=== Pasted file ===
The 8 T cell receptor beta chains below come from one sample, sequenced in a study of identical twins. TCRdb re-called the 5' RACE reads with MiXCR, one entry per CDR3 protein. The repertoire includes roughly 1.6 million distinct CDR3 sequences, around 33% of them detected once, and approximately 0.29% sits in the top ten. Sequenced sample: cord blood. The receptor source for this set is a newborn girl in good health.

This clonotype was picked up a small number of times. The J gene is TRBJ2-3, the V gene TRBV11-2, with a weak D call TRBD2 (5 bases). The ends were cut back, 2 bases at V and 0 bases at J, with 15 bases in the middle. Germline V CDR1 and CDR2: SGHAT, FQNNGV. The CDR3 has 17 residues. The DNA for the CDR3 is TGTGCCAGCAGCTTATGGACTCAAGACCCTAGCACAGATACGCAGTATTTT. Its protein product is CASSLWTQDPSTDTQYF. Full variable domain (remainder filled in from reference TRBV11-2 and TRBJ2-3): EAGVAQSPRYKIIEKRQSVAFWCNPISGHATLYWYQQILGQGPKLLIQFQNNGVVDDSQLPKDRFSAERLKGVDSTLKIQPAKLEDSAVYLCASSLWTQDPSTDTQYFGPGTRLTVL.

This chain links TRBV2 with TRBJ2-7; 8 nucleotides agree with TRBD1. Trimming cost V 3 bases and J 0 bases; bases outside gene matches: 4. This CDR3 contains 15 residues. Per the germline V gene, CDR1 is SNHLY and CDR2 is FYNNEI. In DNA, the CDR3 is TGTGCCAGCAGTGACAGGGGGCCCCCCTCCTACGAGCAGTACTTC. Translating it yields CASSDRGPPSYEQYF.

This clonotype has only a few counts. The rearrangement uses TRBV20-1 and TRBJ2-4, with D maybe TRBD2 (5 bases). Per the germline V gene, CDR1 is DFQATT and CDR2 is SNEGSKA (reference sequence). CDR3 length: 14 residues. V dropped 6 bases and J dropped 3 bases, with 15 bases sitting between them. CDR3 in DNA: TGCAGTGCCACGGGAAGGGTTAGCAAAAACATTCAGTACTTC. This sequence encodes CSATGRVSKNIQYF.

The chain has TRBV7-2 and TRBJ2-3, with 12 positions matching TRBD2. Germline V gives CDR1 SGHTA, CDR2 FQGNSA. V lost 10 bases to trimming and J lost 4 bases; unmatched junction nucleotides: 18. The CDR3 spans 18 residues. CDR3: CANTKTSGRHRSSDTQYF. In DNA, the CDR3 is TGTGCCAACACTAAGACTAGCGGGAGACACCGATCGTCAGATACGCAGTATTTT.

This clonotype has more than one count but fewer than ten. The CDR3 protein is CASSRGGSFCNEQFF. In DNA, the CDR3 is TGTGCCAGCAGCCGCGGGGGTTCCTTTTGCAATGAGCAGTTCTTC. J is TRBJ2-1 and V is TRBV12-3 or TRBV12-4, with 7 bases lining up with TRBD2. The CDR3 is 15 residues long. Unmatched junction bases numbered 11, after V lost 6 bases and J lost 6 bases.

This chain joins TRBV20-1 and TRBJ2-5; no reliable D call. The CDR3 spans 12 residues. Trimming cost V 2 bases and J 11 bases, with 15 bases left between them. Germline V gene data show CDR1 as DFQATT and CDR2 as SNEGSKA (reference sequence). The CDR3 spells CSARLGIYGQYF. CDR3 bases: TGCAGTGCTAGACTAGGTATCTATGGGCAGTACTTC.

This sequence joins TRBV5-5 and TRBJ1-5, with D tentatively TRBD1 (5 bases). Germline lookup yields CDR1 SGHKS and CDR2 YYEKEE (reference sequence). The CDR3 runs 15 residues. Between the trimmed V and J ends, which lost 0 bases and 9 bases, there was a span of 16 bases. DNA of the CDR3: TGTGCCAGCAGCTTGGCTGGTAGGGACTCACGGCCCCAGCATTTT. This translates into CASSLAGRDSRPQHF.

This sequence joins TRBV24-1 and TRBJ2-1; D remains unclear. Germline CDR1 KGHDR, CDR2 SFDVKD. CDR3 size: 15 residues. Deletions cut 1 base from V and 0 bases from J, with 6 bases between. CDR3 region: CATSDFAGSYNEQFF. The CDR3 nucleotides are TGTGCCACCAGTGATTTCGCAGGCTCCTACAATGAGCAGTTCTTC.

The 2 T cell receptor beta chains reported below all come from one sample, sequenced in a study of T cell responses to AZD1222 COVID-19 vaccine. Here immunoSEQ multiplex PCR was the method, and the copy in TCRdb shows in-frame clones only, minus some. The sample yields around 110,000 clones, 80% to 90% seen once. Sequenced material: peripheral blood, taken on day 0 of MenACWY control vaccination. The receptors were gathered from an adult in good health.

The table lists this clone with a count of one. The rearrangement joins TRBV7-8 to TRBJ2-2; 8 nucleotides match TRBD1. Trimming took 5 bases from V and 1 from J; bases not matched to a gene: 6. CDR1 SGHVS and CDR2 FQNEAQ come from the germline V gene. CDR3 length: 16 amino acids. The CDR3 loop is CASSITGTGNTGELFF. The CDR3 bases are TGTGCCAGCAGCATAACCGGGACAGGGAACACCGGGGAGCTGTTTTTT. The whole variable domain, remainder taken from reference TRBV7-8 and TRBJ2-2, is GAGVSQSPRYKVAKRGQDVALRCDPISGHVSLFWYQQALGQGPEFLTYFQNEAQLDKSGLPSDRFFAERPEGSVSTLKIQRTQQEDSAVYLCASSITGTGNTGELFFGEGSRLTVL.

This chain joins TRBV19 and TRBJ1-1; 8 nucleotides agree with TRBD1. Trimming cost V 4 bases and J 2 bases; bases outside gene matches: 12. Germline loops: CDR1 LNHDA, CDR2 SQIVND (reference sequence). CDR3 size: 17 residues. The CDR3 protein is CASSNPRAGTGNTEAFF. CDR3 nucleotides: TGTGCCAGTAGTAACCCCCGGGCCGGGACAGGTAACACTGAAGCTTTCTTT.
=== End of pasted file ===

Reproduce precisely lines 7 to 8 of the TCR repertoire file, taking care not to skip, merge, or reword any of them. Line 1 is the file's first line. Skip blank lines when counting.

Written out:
This chain joins TRBV20-1 and TRBJ2-5; no reliable D call. The CDR3 spans 12 residues. Trimming cost V 2 bases and J 11 bases, with 15 bases left between them. Germline V gene data show CDR1 as DFQATT and CDR2 as SNEGSKA (reference sequence). The CDR3 spells CSARLGIYGQYF. CDR3 bases: TGCAGTGCTAGACTAGGTATCTATGGGCAGTACTTC.

This sequence joins TRBV5-5 and TRBJ1-5, with D tentatively TRBD1 (5 bases). Germline lookup yields CDR1 SGHKS and CDR2 YYEKEE (reference sequence). The CDR3 runs 15 residues. Between the trimmed V and J ends, which lost 0 bases and 9 bases, there was a span of 16 bases. DNA of the CDR3: TGTGCCAGCAGCTTGGCTGGTAGGGACTCACGGCCCCAGCATTTT. This translates into CASSLAGRDSRPQHF.